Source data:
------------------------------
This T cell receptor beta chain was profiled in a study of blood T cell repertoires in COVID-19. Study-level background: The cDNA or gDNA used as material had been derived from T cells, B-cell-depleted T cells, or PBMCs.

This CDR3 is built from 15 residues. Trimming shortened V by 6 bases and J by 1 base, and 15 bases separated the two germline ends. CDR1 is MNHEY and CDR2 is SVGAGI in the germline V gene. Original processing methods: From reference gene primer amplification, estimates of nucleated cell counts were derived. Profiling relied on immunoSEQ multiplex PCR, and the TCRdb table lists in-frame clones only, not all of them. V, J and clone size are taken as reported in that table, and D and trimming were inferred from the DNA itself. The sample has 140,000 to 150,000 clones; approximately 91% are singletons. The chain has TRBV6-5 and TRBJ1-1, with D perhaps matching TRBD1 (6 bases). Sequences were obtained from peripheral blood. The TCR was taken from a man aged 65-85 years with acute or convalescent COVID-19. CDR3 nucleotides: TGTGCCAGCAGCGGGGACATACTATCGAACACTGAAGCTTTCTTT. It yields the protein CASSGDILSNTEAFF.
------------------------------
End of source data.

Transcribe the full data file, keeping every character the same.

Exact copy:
This T cell receptor beta chain was profiled in a study of blood T cell repertoires in COVID-19. Study-level background: The cDNA or gDNA used as material had been derived from T cells, B-cell-depleted T cells, or PBMCs.

This CDR3 is built from 15 residues. Trimming shortened V by 6 bases and J by 1 base, and 15 bases separated the two germline ends. CDR1 is MNHEY and CDR2 is SVGAGI in the germline V gene. Original processing methods: From reference gene primer amplification, estimates of nucleated cell counts were derived. Profiling relied on immunoSEQ multiplex PCR, and the TCRdb table lists in-frame clones only, not all of them. V, J and clone size are taken as reported in that table, and D and trimming were inferred from the DNA itself. The sample has 140,000 to 150,000 clones; approximately 91% are singletons. The chain has TRBV6-5 and TRBJ1-1, with D perhaps matching TRBD1 (6 bases). Sequences were obtained from peripheral blood. The TCR was taken from a man aged 65-85 years with acute or convalescent COVID-19. CDR3 nucleotides: TGTGCCAGCAGCGGGGACATACTATCGAACACTGAAGCTTTCTTT. It yields the protein CASSGDILSNTEAFF.